I originally enrolled in a health and science double-degree at the Swinburne University of Technology due to a lifelong fascination with the functioning of the brain and mind. Several members of my immediate and extended family had also suffered from neurological and mental illnesses and while studying abroad in Leicester, United Kingdom, I came across a competing idea of the undergirding aetiology of major depressive disorder which challenged the existing monoamine theory. It was also at this time that placement options began to emerge and a job at Pfizer (who produced drugs that my family have used) became available. I felt that this coincidence was too good of an opportunity to miss, so I applied and was successfully placed as a Process Validation Scientist at Pfizer.

Process validation is “the collection and evaluation of data, from the process design stage through commercial production, which establishes scientific evidence that a process is capable of consistently delivering a quality product”. For my role, I am an analyst for the internal quality control of Paclitaxel, a cytotoxic/chemotherapy drug which occurs naturally in the Pacific Yew bark. I have been trained in calibrating and using; pH meters, Karl Fischer Titration, High-Performance Liquid Chromatography, Microscopy, and particle counters. I have also analysed this data using statistical software such as Microsoft Excel and Minitab.

Joshua completed his placement at Pfizer.

The main highlight of this role is gaining laboratory experience. My skills have improved vastly thanks to the near-daily laboratory work whose hours far exceeded that of a typical undergraduate course. At university, I find the learning to be mostly theoretical, so we predominantly learn about the history, research, and undergirding mechanism in a passive and textbook-style manner. By contrast, I am in the laboratory almost daily at work and I have learned technical nuances and intuitive understandings of the machines and the underlying science with hands-on experience, which theory alone could not achieve.

While I certainly enjoyed working in the industry, my time at Pfizer has taught me that academia and research are my main career goals. Instead of working in a quality control environment, I would aspire to work in the research and development of pharmaceutical drugs that target psychiatric disorders.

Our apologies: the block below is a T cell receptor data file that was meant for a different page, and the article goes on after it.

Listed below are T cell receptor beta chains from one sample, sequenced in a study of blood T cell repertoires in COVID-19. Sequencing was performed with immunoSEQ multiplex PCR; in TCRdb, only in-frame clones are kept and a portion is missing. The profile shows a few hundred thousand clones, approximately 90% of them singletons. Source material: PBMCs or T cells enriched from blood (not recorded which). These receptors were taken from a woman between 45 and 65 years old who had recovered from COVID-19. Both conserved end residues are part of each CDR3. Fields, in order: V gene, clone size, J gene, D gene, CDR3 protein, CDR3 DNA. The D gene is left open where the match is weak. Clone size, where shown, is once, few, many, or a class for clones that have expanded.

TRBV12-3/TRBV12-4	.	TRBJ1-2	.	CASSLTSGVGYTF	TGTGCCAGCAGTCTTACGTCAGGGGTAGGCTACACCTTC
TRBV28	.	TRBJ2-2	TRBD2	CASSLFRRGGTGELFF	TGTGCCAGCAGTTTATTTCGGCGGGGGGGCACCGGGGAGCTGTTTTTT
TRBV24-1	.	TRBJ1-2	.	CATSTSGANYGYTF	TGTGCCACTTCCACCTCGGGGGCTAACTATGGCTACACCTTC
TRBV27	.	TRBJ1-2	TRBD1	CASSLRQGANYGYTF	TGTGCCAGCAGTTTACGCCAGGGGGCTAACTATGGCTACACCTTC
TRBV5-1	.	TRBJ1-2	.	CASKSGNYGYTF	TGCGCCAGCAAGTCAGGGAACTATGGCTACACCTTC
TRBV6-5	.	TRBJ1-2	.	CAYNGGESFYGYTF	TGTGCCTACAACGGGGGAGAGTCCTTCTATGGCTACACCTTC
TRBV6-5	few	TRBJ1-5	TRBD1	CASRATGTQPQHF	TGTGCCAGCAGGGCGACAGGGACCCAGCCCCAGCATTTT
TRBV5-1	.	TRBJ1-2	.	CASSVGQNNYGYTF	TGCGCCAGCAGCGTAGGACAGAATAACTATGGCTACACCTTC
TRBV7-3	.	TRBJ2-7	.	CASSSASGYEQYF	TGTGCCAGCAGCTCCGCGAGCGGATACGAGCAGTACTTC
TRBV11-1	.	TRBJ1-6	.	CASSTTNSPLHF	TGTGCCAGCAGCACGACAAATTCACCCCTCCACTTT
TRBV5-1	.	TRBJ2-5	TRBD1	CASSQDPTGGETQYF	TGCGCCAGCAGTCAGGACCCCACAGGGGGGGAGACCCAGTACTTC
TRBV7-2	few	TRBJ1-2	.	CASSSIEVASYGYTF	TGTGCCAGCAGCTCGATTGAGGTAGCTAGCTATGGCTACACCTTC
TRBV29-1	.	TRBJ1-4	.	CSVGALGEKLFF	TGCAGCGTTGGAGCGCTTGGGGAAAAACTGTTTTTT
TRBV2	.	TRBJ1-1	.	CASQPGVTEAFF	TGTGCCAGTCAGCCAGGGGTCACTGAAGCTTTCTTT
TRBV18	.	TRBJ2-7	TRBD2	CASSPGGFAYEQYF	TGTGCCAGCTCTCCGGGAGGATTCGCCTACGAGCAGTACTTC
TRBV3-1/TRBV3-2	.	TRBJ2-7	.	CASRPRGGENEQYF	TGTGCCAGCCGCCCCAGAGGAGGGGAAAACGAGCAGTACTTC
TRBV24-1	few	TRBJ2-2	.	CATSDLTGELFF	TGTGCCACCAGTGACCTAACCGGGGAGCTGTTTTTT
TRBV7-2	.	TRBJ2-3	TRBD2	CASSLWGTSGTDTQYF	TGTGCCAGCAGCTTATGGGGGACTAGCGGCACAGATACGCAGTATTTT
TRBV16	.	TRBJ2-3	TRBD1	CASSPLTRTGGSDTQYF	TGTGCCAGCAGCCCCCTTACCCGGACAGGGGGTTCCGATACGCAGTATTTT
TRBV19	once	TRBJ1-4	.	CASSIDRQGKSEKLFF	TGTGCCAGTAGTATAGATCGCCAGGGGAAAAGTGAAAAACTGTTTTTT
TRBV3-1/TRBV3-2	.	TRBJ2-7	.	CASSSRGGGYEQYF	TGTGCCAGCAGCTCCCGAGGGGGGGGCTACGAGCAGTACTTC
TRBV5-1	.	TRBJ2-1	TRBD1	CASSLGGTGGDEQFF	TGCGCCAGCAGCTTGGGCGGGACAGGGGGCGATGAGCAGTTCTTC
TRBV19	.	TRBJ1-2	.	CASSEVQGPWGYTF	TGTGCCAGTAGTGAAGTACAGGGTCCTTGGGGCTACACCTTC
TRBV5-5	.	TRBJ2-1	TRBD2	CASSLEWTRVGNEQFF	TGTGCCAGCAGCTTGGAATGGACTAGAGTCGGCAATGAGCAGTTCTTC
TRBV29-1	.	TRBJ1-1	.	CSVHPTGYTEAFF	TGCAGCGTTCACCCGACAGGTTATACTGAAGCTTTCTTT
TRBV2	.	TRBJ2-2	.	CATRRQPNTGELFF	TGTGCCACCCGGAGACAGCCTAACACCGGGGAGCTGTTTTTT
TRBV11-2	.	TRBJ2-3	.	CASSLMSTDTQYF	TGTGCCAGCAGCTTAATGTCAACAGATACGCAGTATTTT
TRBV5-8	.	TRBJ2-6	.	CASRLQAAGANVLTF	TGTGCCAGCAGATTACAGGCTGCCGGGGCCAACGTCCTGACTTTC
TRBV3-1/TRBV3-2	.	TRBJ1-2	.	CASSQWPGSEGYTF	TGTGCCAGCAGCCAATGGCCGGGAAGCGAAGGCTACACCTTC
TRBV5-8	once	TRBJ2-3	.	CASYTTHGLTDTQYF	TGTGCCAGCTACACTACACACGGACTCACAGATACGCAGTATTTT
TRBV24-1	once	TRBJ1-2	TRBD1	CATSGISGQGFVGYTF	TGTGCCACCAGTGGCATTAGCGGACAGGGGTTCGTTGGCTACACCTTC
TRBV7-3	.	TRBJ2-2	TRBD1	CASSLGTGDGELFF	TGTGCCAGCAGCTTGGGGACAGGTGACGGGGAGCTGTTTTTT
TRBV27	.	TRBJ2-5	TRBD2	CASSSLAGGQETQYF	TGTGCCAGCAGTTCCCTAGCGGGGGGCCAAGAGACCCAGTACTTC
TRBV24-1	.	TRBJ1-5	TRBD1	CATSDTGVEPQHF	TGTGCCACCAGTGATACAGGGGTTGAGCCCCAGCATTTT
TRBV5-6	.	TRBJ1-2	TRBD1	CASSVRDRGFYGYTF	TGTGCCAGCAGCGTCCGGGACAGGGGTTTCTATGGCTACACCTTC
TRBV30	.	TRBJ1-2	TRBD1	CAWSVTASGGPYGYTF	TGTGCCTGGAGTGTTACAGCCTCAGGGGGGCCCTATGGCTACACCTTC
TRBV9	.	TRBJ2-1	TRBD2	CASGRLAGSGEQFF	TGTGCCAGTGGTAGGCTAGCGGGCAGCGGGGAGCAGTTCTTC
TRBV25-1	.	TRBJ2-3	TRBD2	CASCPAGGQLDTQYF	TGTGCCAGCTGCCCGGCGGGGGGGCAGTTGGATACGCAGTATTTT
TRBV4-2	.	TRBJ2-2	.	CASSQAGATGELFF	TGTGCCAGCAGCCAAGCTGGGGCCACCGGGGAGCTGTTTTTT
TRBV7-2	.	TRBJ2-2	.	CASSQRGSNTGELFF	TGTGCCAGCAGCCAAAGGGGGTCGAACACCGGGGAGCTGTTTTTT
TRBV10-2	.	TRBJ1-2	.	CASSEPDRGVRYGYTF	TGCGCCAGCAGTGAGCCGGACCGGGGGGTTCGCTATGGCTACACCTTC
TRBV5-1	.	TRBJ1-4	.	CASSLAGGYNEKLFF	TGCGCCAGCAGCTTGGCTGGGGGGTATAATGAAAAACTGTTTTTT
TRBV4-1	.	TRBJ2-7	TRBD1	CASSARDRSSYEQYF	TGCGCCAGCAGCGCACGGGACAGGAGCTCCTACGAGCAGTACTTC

• "I aim to take my career global and seek the wisdom of cultures around the world to develop innovative drugs and new ideas about the brain and mind. I hope to research the underlying aetiology behind depression and Alzheimer’s disease and to use my expertise and firsthand experience to help others who suffer from debilitating illnesses."

    Joshua , Bachelor of Health Science

I am aiming to travel to Japan under the upcoming New Colombo Plan Scholarship in January 2020. It is here that I have an internship set up at Kyoto University’s Systems Neuroscience centre. I aim to take my learnings from Pfizer and research the undergirding aetiology behind Parkinson’s disease by studying the behaviour, histology, and electrophysiological recordings of non-human primates.

The placement experience is one of the most maturing experiences of my life. The industry will take you away from the safety at university and out of your comfort zone of pure, theoretical academia. It  will force you into the “deep end” where you need to rely on your own initiative and courage to drive your own learning. It is a rewarding experience that pushes you into adulthood. 

My time at Pfizer has only just begun my future career and team-building skills. I now have 12 months of experience at one of the world’s leading pharmaceutical companies. I have met with leaders in pharmaceutical manufacturing, testing, and research and development and will use this experiece on my resume to stand out from 95% of graduates.

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